Database can be measured by six properties – four determined by the design; Usability, Integrity, Performance/Scalability, and Extensibility; and two being more a function of implementation than design; Availability and Security.
Of these six factors, I’d argue that in the long run, extensibility is the one that is more expensive to repair. All six are necessary, but a database that has become brittle (touch one thing, everything else breaks) is either impossible or extremely expensive to correct. Database extensibility is bought with three techniques; a strongly enforced data abstraction layer, data driven design, and normalization. Normalization is typically credited with the integrity of the database, and this is true. But normalization also influences the extensibility of the database. Here’s why,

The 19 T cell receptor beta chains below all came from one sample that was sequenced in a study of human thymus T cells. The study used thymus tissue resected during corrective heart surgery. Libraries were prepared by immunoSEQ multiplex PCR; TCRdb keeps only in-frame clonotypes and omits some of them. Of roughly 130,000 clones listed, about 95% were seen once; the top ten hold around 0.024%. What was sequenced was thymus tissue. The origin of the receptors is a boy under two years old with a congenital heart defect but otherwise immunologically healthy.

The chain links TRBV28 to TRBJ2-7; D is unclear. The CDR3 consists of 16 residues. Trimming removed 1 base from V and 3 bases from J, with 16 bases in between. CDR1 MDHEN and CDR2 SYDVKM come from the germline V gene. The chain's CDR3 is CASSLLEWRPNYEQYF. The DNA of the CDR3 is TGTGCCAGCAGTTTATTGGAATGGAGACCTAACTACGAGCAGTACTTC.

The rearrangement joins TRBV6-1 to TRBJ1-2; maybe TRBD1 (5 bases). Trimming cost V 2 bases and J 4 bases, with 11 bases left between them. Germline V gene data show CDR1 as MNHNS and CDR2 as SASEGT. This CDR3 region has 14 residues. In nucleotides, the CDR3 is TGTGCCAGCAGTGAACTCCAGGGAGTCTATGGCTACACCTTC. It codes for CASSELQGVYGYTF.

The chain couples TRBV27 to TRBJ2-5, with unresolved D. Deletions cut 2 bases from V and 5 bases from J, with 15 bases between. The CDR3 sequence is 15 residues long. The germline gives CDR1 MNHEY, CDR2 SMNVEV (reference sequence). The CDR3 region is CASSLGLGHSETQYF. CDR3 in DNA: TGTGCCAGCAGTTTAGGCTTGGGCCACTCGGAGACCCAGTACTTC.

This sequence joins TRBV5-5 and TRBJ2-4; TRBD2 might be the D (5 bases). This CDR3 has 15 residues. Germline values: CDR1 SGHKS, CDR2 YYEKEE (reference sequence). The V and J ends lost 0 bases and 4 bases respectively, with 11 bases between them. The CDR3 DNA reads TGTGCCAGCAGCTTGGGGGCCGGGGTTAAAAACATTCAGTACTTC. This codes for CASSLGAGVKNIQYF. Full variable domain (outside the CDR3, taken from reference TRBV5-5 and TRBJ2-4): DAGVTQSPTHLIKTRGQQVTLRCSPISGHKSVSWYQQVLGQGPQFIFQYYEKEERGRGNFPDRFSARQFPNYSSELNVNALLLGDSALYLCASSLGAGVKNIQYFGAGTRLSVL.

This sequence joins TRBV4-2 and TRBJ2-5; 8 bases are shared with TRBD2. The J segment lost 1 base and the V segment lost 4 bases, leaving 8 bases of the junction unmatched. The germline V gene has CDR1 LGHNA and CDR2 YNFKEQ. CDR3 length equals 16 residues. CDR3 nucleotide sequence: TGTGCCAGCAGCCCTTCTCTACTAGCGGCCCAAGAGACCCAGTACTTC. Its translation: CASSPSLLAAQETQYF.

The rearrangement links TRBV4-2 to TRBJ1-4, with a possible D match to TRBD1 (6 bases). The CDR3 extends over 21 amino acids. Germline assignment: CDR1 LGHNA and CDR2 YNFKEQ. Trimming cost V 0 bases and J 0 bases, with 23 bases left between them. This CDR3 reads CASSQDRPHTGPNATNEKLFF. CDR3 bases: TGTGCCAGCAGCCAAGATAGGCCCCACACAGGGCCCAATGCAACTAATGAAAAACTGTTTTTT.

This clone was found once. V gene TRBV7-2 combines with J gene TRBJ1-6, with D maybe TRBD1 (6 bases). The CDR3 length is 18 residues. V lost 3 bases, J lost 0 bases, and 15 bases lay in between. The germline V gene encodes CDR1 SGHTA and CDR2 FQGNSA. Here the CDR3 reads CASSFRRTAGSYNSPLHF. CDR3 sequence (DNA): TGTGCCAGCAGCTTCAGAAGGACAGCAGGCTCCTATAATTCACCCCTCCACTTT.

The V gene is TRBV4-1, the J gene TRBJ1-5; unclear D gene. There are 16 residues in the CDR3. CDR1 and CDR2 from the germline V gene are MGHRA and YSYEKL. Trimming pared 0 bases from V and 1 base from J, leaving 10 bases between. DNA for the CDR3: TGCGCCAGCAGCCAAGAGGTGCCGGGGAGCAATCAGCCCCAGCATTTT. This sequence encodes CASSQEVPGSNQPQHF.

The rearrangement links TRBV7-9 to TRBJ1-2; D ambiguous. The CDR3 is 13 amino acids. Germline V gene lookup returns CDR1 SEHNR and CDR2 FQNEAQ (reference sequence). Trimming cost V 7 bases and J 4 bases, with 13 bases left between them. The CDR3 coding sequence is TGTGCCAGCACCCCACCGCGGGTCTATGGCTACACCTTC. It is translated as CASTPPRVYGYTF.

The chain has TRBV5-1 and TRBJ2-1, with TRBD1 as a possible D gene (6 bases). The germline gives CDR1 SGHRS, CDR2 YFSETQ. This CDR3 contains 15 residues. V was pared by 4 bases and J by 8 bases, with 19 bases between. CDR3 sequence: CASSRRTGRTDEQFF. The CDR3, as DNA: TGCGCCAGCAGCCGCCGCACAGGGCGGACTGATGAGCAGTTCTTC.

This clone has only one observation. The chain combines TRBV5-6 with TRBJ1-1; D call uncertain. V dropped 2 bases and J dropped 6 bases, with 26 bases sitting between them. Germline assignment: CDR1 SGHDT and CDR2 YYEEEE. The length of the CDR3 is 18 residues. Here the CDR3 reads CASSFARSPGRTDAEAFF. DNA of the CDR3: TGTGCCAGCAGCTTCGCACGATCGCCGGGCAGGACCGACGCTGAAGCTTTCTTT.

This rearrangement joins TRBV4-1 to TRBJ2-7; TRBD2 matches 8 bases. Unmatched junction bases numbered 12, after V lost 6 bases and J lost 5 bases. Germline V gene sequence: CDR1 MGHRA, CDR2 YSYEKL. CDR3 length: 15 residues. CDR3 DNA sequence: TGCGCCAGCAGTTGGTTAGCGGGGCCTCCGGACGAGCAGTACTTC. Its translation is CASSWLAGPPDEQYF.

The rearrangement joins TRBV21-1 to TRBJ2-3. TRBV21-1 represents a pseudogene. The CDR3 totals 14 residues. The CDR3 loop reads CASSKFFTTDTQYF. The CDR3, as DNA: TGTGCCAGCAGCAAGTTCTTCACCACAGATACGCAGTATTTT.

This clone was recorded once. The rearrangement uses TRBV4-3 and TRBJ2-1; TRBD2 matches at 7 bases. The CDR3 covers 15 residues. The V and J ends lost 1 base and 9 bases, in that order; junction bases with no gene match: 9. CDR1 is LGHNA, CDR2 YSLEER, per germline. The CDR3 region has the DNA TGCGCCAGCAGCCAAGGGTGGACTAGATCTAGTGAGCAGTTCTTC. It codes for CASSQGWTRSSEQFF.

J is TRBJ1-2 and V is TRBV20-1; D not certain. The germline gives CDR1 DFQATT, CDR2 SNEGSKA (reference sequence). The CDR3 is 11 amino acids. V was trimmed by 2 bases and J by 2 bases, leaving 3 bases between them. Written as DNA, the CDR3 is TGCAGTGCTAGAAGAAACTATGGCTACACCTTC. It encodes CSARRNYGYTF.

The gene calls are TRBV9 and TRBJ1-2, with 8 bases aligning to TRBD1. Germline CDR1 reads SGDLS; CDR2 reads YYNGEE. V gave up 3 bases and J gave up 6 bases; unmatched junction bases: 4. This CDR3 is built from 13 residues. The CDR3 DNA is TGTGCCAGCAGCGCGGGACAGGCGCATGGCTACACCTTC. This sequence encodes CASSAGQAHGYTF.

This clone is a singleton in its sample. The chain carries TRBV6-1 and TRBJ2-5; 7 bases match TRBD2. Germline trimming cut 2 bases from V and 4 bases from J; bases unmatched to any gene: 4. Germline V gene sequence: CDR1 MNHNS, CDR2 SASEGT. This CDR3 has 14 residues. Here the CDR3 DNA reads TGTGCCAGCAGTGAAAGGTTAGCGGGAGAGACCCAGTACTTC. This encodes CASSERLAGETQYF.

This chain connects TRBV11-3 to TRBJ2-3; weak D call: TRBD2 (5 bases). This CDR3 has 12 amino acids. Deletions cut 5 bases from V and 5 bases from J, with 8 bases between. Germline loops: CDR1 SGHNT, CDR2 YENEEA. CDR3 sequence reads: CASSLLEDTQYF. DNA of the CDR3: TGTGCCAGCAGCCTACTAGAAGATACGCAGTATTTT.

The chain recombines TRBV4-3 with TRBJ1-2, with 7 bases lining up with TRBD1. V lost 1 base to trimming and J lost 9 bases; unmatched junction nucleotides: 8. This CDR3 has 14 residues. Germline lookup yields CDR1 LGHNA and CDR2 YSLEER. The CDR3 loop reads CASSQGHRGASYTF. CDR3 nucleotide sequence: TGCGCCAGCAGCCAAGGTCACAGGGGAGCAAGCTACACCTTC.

A poorly designed, anti-normalized database is typically made to work using multiple layers of convoluted code. It takes a lot of extra code to keep anti-normalized data consistent. All this code is more expensive to maintain, and makes it very difficult to implement changes and new features.
It’s not even a factor of pay-me-now or pay-me-later. An anti-normalized database doesn’t just cost a bit more to fix later; it costs so much to fix later that companies, or careers, fail due to the poor design. The bottom line is still that a man-day spent on database design saves, at least, a man-month of extra work later.